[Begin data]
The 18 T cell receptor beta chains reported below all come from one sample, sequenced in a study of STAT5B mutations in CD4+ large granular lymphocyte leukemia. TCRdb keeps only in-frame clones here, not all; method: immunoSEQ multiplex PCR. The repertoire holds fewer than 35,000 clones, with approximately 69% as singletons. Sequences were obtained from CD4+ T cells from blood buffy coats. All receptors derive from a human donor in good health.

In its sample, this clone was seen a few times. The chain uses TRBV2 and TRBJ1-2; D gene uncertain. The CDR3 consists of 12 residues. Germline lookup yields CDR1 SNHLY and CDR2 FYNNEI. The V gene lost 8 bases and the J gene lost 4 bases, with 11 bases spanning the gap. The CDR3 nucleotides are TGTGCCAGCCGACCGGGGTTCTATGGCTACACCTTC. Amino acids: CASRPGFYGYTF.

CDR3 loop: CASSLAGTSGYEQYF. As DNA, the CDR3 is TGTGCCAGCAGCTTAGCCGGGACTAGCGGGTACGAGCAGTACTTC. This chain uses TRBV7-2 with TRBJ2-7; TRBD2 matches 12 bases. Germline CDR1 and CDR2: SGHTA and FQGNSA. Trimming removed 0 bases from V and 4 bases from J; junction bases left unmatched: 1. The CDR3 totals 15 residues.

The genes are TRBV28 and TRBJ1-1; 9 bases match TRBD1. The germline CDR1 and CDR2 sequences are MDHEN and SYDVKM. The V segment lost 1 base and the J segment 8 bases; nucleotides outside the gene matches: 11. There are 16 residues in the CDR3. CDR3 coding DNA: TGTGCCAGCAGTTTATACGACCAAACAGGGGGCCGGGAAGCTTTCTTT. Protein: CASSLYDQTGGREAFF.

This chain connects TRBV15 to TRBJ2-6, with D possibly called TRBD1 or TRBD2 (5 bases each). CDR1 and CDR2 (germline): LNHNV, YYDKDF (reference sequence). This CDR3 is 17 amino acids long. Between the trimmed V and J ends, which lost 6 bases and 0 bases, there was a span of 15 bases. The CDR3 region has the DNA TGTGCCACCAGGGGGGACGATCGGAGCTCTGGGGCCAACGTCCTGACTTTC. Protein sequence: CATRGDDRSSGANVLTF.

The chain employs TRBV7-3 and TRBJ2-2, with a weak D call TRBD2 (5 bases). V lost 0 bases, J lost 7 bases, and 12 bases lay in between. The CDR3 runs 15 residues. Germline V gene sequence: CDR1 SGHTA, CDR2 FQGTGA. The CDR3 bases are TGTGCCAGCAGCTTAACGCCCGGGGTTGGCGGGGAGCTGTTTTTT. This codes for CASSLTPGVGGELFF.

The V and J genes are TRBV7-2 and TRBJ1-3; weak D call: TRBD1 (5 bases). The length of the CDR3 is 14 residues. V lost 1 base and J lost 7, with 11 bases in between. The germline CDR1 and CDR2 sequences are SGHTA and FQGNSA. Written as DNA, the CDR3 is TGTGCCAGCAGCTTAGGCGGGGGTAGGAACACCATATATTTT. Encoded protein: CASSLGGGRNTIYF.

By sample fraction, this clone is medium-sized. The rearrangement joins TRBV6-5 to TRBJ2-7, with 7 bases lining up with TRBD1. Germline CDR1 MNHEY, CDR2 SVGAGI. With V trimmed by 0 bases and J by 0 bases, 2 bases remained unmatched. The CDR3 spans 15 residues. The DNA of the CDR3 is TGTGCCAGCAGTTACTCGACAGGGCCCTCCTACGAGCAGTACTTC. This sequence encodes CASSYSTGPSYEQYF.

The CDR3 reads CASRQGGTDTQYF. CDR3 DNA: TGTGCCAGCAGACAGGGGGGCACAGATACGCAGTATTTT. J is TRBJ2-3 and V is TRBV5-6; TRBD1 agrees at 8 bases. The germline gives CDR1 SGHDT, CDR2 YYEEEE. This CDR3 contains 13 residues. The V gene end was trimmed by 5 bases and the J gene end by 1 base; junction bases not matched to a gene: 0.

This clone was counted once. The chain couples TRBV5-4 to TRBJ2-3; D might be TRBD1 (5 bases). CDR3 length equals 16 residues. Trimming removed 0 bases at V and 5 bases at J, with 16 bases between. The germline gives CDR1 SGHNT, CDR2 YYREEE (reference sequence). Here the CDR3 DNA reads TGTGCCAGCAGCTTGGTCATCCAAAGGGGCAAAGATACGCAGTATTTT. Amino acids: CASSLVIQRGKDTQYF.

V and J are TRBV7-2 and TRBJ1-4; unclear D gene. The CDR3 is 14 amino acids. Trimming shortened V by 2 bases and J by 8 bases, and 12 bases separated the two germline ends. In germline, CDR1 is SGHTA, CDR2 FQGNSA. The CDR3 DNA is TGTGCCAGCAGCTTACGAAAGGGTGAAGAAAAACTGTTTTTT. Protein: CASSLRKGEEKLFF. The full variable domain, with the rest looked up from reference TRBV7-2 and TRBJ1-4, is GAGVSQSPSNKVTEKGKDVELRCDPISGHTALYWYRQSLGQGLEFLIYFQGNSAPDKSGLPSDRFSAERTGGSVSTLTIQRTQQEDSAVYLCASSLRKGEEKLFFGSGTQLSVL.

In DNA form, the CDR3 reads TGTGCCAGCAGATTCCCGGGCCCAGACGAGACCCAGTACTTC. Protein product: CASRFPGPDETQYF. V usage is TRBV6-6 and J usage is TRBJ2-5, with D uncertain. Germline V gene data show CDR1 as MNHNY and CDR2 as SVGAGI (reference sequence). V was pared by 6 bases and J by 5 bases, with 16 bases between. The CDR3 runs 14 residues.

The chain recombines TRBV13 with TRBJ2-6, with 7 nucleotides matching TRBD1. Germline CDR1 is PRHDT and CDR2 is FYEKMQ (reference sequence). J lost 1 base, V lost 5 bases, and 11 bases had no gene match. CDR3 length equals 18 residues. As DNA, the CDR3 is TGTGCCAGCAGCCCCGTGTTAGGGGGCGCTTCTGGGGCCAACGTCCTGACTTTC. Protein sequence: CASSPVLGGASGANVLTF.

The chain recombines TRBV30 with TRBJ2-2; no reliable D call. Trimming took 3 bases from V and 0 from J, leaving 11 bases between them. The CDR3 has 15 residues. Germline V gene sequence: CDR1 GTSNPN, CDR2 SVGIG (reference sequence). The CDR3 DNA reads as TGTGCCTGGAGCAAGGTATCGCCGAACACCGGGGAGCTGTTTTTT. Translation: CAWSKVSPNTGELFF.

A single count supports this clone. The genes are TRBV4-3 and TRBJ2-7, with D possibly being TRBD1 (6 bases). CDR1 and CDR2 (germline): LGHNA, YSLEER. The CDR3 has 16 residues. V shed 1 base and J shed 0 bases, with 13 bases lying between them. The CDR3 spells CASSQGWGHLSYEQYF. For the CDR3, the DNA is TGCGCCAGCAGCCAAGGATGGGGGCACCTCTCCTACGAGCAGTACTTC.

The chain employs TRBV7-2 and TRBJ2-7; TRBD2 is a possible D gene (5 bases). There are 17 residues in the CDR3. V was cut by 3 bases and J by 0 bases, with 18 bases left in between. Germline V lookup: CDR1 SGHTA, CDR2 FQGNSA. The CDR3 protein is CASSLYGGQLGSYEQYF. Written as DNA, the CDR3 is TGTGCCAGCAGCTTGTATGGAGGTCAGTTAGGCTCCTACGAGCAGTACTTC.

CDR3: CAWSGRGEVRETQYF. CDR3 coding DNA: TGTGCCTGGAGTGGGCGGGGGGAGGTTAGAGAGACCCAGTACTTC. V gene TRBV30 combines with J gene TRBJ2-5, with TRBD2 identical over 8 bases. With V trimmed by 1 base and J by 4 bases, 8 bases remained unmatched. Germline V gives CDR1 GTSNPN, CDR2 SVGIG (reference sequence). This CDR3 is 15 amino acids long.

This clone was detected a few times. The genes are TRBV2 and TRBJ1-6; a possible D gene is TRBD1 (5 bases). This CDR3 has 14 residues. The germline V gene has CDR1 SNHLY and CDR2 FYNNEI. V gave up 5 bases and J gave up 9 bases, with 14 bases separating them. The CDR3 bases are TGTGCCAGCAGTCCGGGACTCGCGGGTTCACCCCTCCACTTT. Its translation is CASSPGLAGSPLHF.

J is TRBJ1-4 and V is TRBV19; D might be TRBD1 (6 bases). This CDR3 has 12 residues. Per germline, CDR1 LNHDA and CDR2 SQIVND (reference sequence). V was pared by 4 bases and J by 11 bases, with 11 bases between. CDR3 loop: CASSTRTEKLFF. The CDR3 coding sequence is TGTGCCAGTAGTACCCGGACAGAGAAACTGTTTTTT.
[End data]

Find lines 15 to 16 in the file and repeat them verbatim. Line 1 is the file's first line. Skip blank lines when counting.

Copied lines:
A single count supports this clone. The genes are TRBV4-3 and TRBJ2-7, with D possibly being TRBD1 (6 bases). CDR1 and CDR2 (germline): LGHNA, YSLEER. The CDR3 has 16 residues. V shed 1 base and J shed 0 bases, with 13 bases lying between them. The CDR3 spells CASSQGWGHLSYEQYF. For the CDR3, the DNA is TGCGCCAGCAGCCAAGGATGGGGGCACCTCTCCTACGAGCAGTACTTC.

The chain employs TRBV7-2 and TRBJ2-7; TRBD2 is a possible D gene (5 bases). There are 17 residues in the CDR3. V was cut by 3 bases and J by 0 bases, with 18 bases left in between. Germline V lookup: CDR1 SGHTA, CDR2 FQGNSA. The CDR3 protein is CASSLYGGQLGSYEQYF. Written as DNA, the CDR3 is TGTGCCAGCAGCTTGTATGGAGGTCAGTTAGGCTCCTACGAGCAGTACTTC.